Hit me up on twitter or skype or something, let's do lunch~

    1. I'm game, but I suspect the shows would rather interview people who are actually running this year. ;-)

  2. Think I might "like" all the candidates. Seems just having the most fun this election is the only victory you can have.

  3. Do a radio show with him jester, be fun hearing your voice. Just dont let him fool you into becoming his vice president.

  4. There are radio shows?

    Shit on Kugu is the only podcast that matters.

  5. Your posts on the CSM7 election and your endorsements will mean far more than you running for CSM7 would have. Looking forward to it!

  6. LOL it's hardly possible to "waste" a vote when the entire CSM concept is a ludicrous farce from the get go. The CSM tells CCP stuff, CCP nods, ignores the input, and does what it wants anyway. CCP tells CSM stuff and the CSM rewrites the info and tells the player base about it.

    It's a joke. It's completely meaningless except for people who are dumb enough to actually want to go to Iceland for free.

  7. How about CCP also adding in a rule for TERM LIMITS? A player can only hold a maximum of two terms as a CSM rep? Note that I said player, not character, since characters can be recycled (or one player can control many accounts) where as you can't recycle yourself.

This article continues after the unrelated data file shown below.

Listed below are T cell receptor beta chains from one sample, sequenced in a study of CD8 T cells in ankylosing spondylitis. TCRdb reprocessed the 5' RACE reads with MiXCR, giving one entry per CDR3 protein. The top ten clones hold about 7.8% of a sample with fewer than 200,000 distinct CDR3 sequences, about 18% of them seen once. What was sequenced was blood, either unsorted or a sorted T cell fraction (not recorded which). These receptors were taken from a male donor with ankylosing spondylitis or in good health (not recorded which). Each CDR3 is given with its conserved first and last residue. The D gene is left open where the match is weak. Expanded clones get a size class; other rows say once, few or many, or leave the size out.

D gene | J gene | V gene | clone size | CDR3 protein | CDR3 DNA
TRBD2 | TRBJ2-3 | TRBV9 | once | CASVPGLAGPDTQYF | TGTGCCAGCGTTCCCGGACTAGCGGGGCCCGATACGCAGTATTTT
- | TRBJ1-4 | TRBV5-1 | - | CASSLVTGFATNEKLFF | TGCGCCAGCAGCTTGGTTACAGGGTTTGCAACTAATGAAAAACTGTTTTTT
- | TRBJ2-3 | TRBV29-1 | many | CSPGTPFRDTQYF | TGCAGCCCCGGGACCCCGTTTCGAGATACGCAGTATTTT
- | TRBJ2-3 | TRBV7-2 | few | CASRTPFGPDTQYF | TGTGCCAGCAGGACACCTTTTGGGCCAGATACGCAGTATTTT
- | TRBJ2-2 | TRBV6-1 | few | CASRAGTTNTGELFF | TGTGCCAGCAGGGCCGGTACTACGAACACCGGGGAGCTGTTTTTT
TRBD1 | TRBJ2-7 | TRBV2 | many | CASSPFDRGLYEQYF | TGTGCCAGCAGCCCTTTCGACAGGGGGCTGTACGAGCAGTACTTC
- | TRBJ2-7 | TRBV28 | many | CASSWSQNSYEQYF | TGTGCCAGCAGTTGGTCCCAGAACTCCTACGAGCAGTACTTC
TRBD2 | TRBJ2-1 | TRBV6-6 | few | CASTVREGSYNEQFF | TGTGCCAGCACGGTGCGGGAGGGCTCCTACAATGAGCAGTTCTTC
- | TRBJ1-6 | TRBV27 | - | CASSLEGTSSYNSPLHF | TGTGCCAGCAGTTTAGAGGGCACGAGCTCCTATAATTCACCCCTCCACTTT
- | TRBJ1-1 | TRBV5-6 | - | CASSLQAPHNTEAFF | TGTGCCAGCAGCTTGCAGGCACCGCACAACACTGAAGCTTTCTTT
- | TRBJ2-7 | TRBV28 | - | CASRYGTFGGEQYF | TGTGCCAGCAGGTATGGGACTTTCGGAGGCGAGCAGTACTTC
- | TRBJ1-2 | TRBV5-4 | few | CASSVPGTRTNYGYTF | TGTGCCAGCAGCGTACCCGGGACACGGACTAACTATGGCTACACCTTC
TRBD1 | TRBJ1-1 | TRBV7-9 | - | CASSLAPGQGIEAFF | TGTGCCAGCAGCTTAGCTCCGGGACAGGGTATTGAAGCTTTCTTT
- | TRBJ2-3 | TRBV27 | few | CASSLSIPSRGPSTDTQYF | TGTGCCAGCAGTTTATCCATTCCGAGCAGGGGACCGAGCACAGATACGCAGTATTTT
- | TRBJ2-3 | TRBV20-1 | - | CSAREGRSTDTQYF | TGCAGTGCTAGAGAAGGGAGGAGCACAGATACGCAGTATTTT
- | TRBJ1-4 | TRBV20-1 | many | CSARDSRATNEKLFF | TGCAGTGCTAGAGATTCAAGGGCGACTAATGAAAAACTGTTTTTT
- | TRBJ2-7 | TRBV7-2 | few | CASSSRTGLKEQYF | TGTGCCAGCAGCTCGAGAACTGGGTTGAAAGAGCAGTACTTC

1. There used to be a 2-term limit on being on the CSM. EVE's vets decried this as "reducing the talent pool" of potential CSM delegates.

  8. I think having a mandated break of 1 term after every 2 terms in would help things.

  9. I think Mark and Robert (Seleene and Trebor) will have a hard time getting re-elected this year. Amid the barrage of noise from the null-sec candidates in CSM6, they've been nearly invisible for their voters, and completely divorced from the platform they ran on last year. Moreover, unlike Elise, who as usual had nothing to offer and was just as invisible as always, they don't have a block-vote to fall back on. Ofcourse Robert was useful to Mittens, for all the hard work, so perhaps he won't want to lose that and throw him a bone or two. At least he didn't play the 'good soldier' for nothing.

    The question ofcourse is whether you consider this a problem or not. In the end, I don't think it'll make a difference. The block-vote will get the mandate (and e-peen) they so clearly seek (to acknowledge the 'success' of CSM6 for one), and the 'also-ran' won't be heard off again for a year. And I don't see 'term limits' as preventing any of that in the future. The block-vote will just send proxies instead.

    Best thing to do, if you want to have any influence, is to stay well clear of the CSM and go at it directly. At least you can stay clear, and well ahead of the mudslinging and general idiotic cacophony that's Mitten's and Co.'s trademark. Then at least there's a chance to be listened to by CCP.